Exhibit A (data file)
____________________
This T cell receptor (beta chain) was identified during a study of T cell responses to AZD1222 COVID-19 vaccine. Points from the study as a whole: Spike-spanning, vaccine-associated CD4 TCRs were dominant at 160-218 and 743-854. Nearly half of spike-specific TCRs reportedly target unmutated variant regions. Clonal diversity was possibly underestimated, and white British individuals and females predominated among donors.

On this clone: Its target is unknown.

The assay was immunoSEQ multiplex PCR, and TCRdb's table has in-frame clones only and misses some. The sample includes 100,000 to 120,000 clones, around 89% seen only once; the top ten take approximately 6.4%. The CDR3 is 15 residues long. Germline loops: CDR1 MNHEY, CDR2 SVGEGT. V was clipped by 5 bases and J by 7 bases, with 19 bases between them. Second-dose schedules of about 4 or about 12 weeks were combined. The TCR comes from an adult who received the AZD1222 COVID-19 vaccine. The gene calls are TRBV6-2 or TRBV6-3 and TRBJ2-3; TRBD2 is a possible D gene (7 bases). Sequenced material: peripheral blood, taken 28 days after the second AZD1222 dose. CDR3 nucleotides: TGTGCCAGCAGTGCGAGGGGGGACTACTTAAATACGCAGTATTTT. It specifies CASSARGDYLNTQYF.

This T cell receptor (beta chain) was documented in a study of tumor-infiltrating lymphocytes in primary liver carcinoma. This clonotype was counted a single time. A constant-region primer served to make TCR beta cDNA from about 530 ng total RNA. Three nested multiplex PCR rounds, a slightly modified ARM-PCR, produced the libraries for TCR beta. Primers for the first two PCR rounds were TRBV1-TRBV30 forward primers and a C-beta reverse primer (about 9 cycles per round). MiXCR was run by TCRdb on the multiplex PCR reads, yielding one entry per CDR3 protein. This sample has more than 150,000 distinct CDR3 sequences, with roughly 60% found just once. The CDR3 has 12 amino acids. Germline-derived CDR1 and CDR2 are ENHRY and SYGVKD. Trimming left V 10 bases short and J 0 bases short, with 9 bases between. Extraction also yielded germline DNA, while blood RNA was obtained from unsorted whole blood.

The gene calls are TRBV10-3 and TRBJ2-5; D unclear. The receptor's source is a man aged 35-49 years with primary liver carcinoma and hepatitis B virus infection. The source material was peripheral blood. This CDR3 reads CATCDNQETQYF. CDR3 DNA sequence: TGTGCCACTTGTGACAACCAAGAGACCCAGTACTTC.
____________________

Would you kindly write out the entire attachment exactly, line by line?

This T cell receptor (beta chain) was identified during a study of T cell responses to AZD1222 COVID-19 vaccine. Points from the study as a whole: Spike-spanning, vaccine-associated CD4 TCRs were dominant at 160-218 and 743-854. Nearly half of spike-specific TCRs reportedly target unmutated variant regions. Clonal diversity was possibly underestimated, and white British individuals and females predominated among donors.

On this clone: Its target is unknown.

The assay was immunoSEQ multiplex PCR, and TCRdb's table has in-frame clones only and misses some. The sample includes 100,000 to 120,000 clones, around 89% seen only once; the top ten take approximately 6.4%. The CDR3 is 15 residues long. Germline loops: CDR1 MNHEY, CDR2 SVGEGT. V was clipped by 5 bases and J by 7 bases, with 19 bases between them. Second-dose schedules of about 4 or about 12 weeks were combined. The TCR comes from an adult who received the AZD1222 COVID-19 vaccine. The gene calls are TRBV6-2 or TRBV6-3 and TRBJ2-3; TRBD2 is a possible D gene (7 bases). Sequenced material: peripheral blood, taken 28 days after the second AZD1222 dose. CDR3 nucleotides: TGTGCCAGCAGTGCGAGGGGGGACTACTTAAATACGCAGTATTTT. It specifies CASSARGDYLNTQYF.

This T cell receptor (beta chain) was documented in a study of tumor-infiltrating lymphocytes in primary liver carcinoma. This clonotype was counted a single time. A constant-region primer served to make TCR beta cDNA from about 530 ng total RNA. Three nested multiplex PCR rounds, a slightly modified ARM-PCR, produced the libraries for TCR beta. Primers for the first two PCR rounds were TRBV1-TRBV30 forward primers and a C-beta reverse primer (about 9 cycles per round). MiXCR was run by TCRdb on the multiplex PCR reads, yielding one entry per CDR3 protein. This sample has more than 150,000 distinct CDR3 sequences, with roughly 60% found just once. The CDR3 has 12 amino acids. Germline-derived CDR1 and CDR2 are ENHRY and SYGVKD. Trimming left V 10 bases short and J 0 bases short, with 9 bases between. Extraction also yielded germline DNA, while blood RNA was obtained from unsorted whole blood.

The gene calls are TRBV10-3 and TRBJ2-5; D unclear. The receptor's source is a man aged 35-49 years with primary liver carcinoma and hepatitis B virus infection. The source material was peripheral blood. This CDR3 reads CATCDNQETQYF. CDR3 DNA sequence: TGTGCCACTTGTGACAACCAAGAGACCCAGTACTTC.